The Wall Street Journal has just posted online The Crafty Collector—my article for tomorrow’s “Leisure and Arts” page. It explores the current Washington, DC, exhibition (to July 7) of the late psychiatrist Paul Singer‘s collection of early Chinese art, which was given upon his death in 1997 to the Smithsonian Institution’s Arthur M. Sackler Gallery but hasn’t been shown there as a group since 1999. For reasons that I explain in the WSJ, the 5,000-piece trove was only formally accessioned last year.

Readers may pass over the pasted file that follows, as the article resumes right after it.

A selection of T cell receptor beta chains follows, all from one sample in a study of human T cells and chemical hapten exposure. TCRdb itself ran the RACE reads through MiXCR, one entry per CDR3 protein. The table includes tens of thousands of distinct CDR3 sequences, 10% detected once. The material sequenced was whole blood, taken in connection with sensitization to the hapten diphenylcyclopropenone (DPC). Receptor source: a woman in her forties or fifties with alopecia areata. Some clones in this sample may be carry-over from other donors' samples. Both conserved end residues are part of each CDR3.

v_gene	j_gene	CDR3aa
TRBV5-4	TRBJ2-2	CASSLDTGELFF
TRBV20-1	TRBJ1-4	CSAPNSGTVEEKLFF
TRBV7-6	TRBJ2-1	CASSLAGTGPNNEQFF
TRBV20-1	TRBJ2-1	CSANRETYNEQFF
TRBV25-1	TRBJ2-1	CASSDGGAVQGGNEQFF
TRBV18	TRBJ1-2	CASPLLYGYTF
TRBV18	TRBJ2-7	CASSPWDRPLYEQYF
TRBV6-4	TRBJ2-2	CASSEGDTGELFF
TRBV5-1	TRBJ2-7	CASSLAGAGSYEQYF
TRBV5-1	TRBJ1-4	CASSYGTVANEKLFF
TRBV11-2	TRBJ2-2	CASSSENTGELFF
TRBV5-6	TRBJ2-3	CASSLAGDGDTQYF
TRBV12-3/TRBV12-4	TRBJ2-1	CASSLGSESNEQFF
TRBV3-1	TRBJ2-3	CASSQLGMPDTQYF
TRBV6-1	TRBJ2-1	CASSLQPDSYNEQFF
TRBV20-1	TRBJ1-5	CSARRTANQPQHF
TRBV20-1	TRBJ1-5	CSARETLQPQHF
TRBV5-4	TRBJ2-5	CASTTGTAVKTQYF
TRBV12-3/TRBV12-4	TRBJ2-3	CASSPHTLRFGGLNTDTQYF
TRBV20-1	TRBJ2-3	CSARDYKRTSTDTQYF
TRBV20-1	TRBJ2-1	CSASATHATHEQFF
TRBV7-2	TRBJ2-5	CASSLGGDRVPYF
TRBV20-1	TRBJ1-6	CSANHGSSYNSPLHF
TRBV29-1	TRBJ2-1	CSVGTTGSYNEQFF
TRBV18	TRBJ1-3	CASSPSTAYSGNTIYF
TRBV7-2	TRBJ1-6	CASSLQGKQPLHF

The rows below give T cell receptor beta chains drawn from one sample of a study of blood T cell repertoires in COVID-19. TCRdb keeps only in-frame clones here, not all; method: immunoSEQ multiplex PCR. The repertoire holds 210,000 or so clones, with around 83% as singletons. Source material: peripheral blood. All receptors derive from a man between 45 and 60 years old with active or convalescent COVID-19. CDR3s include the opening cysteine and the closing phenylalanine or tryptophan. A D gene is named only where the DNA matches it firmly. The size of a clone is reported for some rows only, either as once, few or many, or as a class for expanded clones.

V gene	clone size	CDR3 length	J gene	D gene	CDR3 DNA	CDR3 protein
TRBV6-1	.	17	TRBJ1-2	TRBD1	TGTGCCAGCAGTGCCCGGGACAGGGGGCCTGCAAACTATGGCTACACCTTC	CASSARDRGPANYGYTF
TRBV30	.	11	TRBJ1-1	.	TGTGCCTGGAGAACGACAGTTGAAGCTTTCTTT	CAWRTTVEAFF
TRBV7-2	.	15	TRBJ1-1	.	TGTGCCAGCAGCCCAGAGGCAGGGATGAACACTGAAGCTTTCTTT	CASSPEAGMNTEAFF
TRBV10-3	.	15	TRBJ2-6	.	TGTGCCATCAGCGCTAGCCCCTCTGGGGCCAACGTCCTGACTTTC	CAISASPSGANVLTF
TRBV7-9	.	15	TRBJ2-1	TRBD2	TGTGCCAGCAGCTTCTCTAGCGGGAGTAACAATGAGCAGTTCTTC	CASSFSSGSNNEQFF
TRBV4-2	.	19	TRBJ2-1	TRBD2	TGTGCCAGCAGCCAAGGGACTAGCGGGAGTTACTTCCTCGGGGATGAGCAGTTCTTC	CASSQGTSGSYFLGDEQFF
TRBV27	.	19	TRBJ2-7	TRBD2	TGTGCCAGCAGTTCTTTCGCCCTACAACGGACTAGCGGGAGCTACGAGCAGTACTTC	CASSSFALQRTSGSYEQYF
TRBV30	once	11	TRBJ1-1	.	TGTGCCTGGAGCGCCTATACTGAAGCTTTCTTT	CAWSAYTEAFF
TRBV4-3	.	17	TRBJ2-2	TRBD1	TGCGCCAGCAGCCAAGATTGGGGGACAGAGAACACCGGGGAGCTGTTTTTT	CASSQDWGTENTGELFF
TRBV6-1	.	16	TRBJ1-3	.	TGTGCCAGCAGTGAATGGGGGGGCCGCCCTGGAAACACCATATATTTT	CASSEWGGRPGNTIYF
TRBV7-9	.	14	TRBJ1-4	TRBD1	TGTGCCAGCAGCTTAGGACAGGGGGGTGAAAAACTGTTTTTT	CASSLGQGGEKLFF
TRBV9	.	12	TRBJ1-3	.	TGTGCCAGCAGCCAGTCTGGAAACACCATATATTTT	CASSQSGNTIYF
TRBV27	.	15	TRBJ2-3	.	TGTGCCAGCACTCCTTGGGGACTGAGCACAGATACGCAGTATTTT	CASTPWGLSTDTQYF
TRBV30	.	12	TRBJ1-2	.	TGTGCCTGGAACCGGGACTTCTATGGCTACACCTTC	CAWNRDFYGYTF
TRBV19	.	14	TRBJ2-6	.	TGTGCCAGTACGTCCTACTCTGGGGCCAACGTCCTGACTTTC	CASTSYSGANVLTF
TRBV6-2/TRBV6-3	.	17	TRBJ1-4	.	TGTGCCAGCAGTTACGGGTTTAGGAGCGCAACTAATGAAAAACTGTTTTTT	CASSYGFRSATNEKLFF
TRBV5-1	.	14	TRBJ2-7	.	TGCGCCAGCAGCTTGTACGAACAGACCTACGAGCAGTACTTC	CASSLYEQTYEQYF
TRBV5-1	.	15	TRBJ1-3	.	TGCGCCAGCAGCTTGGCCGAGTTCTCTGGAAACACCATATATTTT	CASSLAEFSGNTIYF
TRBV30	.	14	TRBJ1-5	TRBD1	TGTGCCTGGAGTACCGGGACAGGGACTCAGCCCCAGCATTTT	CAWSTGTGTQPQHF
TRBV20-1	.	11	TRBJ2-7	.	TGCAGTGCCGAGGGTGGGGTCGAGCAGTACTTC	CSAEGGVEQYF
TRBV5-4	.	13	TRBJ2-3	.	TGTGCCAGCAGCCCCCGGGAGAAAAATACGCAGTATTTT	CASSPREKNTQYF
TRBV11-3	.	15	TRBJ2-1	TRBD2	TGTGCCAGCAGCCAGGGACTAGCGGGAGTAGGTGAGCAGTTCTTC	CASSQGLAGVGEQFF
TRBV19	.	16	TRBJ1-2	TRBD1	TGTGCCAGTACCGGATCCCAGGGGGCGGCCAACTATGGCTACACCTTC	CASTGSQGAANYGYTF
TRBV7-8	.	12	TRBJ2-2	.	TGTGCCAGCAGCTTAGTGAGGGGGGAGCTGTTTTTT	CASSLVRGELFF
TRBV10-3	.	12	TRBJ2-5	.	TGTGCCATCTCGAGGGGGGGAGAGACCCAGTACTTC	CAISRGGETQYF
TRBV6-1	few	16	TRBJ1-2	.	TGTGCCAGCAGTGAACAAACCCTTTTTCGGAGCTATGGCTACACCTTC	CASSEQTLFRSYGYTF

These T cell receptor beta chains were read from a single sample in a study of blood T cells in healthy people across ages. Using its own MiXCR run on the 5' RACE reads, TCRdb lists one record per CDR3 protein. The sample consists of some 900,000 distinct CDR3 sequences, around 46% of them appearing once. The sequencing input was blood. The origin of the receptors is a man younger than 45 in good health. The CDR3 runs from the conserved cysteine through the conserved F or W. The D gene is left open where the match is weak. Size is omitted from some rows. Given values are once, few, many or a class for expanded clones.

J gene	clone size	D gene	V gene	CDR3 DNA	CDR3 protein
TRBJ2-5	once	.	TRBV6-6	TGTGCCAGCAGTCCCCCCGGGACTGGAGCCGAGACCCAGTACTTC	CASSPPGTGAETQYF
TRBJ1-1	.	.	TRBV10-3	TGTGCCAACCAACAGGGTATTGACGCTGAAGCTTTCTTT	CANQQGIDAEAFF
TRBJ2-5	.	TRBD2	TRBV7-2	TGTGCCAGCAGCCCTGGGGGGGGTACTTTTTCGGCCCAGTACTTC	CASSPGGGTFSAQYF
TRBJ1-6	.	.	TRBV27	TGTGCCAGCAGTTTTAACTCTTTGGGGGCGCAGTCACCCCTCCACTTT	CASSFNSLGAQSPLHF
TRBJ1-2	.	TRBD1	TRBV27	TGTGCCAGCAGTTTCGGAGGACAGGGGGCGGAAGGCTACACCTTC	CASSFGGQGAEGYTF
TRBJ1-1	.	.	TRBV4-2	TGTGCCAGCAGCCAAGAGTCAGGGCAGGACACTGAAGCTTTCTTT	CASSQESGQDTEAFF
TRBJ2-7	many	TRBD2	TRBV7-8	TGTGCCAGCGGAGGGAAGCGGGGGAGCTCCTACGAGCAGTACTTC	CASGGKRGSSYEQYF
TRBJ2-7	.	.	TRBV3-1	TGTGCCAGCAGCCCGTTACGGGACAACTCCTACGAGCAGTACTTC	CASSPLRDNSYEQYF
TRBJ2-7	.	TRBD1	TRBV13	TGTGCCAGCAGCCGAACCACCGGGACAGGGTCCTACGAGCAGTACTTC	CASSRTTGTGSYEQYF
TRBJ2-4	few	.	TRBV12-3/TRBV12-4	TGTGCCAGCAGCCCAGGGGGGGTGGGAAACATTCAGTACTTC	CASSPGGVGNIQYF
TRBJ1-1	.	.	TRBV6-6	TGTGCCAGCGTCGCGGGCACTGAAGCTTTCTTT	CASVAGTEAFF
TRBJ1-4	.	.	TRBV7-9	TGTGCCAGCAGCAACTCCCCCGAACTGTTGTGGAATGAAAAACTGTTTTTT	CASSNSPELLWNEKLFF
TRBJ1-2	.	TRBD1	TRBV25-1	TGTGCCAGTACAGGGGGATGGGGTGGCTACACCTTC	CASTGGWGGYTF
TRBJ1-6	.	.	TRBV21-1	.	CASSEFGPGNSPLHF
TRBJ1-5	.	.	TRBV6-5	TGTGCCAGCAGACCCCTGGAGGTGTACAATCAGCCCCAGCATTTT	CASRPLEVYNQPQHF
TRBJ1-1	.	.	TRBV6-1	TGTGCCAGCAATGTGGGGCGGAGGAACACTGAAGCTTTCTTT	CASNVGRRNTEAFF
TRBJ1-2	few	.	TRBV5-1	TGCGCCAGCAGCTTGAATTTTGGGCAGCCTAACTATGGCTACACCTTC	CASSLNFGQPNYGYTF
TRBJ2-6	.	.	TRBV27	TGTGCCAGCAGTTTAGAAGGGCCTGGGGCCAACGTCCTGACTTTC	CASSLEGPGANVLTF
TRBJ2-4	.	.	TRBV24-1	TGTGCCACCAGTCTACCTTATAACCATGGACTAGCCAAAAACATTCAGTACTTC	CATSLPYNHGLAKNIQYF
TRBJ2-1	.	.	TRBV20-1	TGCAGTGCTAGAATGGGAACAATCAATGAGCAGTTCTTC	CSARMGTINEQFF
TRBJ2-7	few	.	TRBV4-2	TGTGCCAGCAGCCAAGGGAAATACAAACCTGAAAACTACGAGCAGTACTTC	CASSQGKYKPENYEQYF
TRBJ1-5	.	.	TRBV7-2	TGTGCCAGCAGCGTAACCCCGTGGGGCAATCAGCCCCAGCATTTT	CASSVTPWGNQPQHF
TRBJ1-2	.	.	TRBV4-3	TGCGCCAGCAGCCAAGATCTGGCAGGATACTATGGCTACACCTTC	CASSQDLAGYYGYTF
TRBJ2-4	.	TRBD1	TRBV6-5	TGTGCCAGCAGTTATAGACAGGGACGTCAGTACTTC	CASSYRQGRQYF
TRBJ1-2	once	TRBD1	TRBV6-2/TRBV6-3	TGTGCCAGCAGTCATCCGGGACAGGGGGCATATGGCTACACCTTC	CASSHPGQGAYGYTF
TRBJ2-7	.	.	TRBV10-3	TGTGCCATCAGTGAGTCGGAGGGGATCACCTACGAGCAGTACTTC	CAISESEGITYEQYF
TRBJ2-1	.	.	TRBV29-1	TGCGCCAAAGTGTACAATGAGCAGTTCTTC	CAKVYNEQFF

I had a personal interest in this story: More than three decades ago, I had interviewed the eccentric, engaging Singer in his object-crammed two-bedroom apartment in Summit, NJ, for my 1982 book, “The Complete Guide to Collecting Art” (Knopf). So this was, for me, a sentimental journey, to see how well the gutsy hunches of this highly informed but self-taught collector had stood the test of time and scholarship.
I’ll include a video of my tour of the exhibition with its curator, J. Keith Wilson, in a future post.
But for now, here’s my companion slideshow for my WSJ article, illustrating the objects mentioned, in the same order in which they appear in my piece: